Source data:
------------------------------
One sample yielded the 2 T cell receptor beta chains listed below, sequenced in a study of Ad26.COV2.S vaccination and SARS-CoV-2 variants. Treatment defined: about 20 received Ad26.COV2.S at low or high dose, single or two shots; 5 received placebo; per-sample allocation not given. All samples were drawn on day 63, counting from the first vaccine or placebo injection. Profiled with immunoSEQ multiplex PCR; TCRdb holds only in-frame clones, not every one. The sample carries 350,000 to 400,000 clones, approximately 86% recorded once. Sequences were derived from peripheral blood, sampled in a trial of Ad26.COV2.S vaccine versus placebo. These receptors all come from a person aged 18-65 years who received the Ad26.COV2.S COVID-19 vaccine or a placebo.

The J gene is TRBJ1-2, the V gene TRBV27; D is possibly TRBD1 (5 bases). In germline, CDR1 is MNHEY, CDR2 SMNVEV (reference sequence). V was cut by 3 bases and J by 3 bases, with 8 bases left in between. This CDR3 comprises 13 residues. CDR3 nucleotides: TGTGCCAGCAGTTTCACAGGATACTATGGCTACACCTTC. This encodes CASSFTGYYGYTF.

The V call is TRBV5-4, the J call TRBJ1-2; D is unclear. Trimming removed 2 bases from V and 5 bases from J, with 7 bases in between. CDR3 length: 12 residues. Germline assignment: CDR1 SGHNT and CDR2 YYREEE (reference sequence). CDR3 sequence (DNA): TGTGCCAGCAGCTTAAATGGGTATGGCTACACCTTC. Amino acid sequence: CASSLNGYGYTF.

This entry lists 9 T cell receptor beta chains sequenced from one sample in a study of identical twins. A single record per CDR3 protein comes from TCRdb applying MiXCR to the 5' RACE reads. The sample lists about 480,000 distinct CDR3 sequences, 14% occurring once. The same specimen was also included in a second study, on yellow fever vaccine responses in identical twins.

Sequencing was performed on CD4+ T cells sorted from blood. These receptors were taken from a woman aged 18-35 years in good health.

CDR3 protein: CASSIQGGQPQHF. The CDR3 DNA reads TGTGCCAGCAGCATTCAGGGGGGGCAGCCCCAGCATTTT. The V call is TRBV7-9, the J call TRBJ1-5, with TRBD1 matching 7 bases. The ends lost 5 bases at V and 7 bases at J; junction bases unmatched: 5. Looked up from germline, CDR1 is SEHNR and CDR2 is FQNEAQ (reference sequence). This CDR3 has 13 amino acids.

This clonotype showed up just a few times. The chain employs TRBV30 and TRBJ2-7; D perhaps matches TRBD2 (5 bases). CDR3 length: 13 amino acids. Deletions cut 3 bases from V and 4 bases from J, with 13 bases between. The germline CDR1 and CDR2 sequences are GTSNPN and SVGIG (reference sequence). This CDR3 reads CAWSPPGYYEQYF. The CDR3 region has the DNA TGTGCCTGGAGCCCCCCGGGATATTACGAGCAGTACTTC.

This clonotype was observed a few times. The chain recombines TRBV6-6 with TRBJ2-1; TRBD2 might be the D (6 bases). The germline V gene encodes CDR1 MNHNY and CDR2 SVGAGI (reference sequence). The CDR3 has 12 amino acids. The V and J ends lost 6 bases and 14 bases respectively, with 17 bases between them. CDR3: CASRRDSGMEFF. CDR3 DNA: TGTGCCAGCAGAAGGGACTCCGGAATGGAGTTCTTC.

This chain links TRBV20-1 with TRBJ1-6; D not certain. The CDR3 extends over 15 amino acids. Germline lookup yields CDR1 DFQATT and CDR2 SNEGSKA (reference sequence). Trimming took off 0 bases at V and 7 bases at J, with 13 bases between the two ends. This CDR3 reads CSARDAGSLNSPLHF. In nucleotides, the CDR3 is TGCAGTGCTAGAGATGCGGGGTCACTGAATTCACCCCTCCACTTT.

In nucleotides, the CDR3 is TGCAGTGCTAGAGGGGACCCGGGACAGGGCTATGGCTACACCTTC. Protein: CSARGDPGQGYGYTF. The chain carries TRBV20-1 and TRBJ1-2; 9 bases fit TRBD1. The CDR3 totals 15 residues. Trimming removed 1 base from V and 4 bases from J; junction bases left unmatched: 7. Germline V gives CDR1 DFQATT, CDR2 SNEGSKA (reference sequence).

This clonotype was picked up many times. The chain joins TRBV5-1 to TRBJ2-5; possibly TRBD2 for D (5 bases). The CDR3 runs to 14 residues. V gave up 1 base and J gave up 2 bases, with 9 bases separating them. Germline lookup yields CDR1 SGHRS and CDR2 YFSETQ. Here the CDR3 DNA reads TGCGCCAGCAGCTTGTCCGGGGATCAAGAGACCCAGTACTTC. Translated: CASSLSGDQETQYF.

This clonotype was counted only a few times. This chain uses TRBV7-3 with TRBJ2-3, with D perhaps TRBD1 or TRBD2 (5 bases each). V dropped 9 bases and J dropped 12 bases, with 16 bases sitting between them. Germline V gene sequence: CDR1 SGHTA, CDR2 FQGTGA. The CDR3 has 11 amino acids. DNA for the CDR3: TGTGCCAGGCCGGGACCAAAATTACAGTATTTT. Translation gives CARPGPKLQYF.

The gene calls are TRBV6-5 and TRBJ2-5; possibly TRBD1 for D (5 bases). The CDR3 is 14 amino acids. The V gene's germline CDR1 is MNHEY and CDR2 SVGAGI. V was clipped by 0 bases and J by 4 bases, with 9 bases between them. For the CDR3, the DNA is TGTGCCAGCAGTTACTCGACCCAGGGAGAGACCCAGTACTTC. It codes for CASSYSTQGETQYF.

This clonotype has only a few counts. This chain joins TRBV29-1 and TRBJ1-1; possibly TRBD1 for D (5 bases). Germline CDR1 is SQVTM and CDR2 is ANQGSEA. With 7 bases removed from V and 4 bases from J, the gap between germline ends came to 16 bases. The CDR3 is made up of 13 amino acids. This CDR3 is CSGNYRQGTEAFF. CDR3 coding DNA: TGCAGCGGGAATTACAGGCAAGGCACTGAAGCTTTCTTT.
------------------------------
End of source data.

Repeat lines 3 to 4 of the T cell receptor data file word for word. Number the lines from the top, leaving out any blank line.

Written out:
The V call is TRBV5-4, the J call TRBJ1-2; D is unclear. Trimming removed 2 bases from V and 5 bases from J, with 7 bases in between. CDR3 length: 12 residues. Germline assignment: CDR1 SGHNT and CDR2 YYREEE (reference sequence). CDR3 sequence (DNA): TGTGCCAGCAGCTTAAATGGGTATGGCTACACCTTC. Amino acid sequence: CASSLNGYGYTF.

This entry lists 9 T cell receptor beta chains sequenced from one sample in a study of identical twins. A single record per CDR3 protein comes from TCRdb applying MiXCR to the 5' RACE reads. The sample lists about 480,000 distinct CDR3 sequences, 14% occurring once. The same specimen was also included in a second study, on yellow fever vaccine responses in identical twins.